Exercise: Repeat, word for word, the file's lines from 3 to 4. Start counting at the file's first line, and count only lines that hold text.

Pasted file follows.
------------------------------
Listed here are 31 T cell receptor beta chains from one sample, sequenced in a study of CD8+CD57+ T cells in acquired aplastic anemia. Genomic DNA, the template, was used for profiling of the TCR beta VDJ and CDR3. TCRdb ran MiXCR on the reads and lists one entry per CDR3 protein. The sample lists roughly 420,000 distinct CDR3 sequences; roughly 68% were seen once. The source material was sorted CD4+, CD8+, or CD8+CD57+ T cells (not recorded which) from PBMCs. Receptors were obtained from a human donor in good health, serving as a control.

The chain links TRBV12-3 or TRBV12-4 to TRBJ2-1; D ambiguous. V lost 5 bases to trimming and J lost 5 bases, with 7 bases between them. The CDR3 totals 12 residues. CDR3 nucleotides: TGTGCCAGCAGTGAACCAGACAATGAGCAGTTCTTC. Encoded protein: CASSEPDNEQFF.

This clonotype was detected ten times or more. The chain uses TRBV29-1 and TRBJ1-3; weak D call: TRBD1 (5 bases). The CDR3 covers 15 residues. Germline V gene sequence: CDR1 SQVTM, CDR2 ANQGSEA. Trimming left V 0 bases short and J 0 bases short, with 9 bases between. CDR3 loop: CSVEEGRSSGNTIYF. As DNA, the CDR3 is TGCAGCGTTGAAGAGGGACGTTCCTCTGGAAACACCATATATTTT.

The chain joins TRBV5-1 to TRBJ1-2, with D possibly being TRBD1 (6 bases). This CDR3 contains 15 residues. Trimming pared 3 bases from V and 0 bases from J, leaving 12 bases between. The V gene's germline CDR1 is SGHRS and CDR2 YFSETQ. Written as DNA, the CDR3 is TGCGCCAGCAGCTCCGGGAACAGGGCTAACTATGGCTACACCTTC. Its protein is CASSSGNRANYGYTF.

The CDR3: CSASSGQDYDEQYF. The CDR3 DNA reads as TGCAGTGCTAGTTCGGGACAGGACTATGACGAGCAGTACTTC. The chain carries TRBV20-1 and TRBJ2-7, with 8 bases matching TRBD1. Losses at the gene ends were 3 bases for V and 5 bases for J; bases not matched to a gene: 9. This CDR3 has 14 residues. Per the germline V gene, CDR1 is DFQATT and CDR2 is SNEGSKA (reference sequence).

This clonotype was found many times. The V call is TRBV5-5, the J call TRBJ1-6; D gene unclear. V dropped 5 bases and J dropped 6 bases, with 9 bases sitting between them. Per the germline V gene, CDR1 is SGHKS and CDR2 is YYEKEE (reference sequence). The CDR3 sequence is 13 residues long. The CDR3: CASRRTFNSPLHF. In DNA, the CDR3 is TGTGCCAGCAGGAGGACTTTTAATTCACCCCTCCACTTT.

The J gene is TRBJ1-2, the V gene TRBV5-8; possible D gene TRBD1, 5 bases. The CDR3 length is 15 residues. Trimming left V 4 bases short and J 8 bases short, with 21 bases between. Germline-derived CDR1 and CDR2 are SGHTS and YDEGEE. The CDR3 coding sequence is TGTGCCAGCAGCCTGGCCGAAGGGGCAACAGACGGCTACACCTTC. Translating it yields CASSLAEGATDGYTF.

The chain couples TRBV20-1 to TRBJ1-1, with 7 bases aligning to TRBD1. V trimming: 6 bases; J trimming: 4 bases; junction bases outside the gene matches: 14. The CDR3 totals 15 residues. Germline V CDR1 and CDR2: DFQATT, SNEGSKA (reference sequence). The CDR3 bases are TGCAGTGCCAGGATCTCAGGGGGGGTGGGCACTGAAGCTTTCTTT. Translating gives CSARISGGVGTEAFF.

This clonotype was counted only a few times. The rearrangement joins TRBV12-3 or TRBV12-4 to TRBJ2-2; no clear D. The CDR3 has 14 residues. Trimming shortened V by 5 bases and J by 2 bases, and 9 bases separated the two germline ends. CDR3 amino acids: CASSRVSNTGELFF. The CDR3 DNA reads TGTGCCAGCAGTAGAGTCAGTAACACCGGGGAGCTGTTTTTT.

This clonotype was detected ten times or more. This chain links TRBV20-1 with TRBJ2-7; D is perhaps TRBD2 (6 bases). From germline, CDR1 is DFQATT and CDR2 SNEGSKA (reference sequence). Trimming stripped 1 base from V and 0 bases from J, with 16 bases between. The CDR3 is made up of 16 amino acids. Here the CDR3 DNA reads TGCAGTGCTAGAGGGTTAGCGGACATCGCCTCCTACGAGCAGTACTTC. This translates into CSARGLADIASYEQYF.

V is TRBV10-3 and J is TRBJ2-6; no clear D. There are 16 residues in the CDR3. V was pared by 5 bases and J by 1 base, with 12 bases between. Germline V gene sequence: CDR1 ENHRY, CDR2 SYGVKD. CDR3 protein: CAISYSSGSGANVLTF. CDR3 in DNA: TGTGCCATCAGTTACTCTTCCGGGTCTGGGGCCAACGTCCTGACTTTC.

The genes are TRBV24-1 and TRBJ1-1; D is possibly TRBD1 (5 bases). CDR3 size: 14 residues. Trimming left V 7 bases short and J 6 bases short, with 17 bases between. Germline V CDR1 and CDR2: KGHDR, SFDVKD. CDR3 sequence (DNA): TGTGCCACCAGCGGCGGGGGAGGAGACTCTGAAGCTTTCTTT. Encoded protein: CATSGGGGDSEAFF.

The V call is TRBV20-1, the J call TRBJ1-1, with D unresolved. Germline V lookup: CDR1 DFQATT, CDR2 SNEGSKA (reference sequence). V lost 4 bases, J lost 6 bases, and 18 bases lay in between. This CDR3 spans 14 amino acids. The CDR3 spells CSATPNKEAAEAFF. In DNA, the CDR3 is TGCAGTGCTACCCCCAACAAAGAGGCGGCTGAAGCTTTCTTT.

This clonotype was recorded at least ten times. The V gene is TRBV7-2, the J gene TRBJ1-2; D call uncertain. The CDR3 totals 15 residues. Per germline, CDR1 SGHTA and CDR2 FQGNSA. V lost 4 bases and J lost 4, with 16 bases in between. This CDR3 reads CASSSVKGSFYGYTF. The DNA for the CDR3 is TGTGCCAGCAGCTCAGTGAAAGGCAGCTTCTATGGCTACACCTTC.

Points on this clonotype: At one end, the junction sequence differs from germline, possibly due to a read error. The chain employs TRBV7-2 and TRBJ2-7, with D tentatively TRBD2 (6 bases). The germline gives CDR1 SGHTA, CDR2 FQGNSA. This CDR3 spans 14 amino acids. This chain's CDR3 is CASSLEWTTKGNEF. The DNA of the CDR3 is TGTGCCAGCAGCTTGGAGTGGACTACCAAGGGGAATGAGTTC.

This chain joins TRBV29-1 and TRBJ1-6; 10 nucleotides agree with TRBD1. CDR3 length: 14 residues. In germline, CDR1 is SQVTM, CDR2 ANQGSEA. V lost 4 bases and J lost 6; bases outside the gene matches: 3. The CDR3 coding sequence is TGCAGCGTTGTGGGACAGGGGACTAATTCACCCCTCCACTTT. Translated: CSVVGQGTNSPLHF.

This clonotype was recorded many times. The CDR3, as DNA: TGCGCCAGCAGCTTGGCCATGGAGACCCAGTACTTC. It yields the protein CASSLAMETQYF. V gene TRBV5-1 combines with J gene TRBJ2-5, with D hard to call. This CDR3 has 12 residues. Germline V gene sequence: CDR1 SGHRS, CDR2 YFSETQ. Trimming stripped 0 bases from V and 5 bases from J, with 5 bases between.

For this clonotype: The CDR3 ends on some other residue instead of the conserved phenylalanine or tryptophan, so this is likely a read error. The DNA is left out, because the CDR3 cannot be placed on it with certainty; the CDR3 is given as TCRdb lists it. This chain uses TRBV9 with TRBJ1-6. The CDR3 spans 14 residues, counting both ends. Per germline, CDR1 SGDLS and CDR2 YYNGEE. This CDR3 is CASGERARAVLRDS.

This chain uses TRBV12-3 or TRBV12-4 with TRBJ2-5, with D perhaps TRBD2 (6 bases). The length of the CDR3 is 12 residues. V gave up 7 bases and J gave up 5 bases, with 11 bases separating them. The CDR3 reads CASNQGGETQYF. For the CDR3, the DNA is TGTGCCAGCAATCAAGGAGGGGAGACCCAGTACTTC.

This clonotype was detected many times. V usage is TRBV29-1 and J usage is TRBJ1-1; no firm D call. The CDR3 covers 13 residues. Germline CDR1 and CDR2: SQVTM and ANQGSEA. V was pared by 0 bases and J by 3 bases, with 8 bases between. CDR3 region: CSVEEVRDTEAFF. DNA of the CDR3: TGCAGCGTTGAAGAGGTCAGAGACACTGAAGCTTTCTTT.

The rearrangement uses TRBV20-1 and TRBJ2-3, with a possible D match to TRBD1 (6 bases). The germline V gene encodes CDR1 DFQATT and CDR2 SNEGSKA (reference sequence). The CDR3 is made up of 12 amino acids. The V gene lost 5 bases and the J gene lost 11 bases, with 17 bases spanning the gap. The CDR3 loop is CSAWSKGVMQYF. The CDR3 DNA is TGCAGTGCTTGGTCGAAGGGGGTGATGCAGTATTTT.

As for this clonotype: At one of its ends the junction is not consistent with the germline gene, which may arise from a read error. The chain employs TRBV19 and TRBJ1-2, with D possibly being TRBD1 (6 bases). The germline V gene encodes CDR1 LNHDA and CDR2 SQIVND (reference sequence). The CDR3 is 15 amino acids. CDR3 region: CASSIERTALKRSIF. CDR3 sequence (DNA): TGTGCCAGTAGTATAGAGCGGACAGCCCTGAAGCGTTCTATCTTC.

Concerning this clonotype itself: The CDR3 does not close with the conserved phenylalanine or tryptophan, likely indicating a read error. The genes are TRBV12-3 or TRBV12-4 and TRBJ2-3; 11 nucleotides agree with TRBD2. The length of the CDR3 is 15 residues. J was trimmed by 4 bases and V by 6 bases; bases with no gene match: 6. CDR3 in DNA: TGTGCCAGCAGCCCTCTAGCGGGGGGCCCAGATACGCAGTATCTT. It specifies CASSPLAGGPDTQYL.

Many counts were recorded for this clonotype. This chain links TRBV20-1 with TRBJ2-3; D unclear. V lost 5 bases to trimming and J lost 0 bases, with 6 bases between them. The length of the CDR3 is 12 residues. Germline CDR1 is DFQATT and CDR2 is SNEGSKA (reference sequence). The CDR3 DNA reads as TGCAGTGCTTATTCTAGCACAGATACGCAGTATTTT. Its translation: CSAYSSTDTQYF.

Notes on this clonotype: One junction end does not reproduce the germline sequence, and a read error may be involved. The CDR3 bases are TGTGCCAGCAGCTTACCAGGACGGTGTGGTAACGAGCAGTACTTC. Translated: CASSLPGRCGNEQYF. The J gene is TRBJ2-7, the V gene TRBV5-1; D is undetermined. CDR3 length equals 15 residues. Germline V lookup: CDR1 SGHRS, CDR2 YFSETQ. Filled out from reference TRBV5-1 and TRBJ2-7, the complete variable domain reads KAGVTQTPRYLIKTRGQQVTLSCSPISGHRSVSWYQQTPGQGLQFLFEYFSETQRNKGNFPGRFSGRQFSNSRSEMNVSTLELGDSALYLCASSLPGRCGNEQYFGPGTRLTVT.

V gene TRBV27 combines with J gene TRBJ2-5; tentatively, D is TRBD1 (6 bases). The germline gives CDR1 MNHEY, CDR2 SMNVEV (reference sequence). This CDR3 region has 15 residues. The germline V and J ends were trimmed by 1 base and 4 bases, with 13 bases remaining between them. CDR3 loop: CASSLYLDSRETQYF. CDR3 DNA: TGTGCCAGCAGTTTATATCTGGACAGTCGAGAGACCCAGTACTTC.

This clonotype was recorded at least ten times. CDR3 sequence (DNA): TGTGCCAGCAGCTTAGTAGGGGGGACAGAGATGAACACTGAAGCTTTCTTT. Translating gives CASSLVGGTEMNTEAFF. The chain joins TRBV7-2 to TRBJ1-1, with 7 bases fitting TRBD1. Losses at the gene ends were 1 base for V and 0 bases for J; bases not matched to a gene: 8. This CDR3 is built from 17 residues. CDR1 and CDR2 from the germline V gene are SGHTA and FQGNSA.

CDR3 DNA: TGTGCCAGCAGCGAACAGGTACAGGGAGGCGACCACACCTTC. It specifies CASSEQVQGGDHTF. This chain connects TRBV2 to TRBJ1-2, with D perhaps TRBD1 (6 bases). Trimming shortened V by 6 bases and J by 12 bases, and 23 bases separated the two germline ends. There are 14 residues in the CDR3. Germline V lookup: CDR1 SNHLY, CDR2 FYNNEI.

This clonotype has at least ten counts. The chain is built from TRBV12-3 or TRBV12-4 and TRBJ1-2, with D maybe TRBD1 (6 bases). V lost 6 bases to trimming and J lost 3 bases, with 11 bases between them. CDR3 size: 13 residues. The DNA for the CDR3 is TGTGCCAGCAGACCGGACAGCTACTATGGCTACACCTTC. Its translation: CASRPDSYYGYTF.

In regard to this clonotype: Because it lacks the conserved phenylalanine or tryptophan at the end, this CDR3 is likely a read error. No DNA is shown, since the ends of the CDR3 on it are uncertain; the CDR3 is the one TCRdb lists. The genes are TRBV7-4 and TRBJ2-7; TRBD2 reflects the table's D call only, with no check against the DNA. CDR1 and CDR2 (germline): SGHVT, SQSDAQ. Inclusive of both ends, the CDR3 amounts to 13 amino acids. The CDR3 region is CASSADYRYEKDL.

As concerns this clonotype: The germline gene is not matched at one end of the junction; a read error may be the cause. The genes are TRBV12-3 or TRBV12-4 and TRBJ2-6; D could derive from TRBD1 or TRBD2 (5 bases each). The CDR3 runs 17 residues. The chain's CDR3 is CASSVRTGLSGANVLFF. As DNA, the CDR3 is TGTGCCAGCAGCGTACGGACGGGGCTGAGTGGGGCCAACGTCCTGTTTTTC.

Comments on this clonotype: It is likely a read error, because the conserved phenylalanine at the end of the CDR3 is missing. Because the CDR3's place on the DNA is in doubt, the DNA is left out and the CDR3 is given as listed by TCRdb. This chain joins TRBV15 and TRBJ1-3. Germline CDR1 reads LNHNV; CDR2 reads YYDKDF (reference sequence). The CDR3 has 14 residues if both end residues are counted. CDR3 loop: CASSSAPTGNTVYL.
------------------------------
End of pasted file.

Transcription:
This clonotype was detected ten times or more. The chain uses TRBV29-1 and TRBJ1-3; weak D call: TRBD1 (5 bases). The CDR3 covers 15 residues. Germline V gene sequence: CDR1 SQVTM, CDR2 ANQGSEA. Trimming left V 0 bases short and J 0 bases short, with 9 bases between. CDR3 loop: CSVEEGRSSGNTIYF. As DNA, the CDR3 is TGCAGCGTTGAAGAGGGACGTTCCTCTGGAAACACCATATATTTT.

The chain joins TRBV5-1 to TRBJ1-2, with D possibly being TRBD1 (6 bases). This CDR3 contains 15 residues. Trimming pared 3 bases from V and 0 bases from J, leaving 12 bases between. The V gene's germline CDR1 is SGHRS and CDR2 YFSETQ. Written as DNA, the CDR3 is TGCGCCAGCAGCTCCGGGAACAGGGCTAACTATGGCTACACCTTC. Its protein is CASSSGNRANYGYTF.